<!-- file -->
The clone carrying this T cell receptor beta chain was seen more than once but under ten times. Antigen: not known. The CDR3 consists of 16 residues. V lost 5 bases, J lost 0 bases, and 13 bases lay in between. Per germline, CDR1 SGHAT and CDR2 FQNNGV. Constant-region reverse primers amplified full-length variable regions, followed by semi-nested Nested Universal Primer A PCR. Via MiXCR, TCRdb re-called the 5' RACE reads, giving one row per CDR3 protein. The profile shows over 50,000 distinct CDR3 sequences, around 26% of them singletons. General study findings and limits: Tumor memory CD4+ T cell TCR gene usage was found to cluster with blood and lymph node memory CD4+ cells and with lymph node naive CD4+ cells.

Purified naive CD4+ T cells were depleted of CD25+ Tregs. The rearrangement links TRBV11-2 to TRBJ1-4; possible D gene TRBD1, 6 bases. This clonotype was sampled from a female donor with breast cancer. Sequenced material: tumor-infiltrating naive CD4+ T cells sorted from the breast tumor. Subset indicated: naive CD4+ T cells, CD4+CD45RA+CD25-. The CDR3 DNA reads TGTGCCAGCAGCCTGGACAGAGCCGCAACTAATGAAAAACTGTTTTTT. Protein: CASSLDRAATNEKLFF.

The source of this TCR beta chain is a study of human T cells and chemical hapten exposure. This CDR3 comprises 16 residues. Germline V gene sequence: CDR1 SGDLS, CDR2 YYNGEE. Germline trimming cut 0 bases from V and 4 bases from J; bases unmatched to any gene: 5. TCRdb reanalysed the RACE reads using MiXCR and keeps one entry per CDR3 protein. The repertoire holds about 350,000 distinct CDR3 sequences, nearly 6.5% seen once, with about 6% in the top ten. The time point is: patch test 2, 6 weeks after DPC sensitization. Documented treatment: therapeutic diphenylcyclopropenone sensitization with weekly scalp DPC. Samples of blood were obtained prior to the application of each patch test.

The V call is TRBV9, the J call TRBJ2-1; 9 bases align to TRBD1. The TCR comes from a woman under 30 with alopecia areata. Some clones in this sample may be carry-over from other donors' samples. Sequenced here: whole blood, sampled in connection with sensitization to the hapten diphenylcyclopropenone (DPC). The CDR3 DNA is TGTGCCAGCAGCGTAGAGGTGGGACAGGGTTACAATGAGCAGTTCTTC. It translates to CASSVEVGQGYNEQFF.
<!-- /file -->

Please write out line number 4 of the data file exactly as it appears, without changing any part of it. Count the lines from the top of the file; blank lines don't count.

The V call is TRBV9, the J call TRBJ2-1; 9 bases align to TRBD1. The TCR comes from a woman under 30 with alopecia areata. Some clones in this sample may be carry-over from other donors' samples. Sequenced here: whole blood, sampled in connection with sensitization to the hapten diphenylcyclopropenone (DPC). The CDR3 DNA is TGTGCCAGCAGCGTAGAGGTGGGACAGGGTTACAATGAGCAGTTCTTC. It translates to CASSVEVGQGYNEQFF.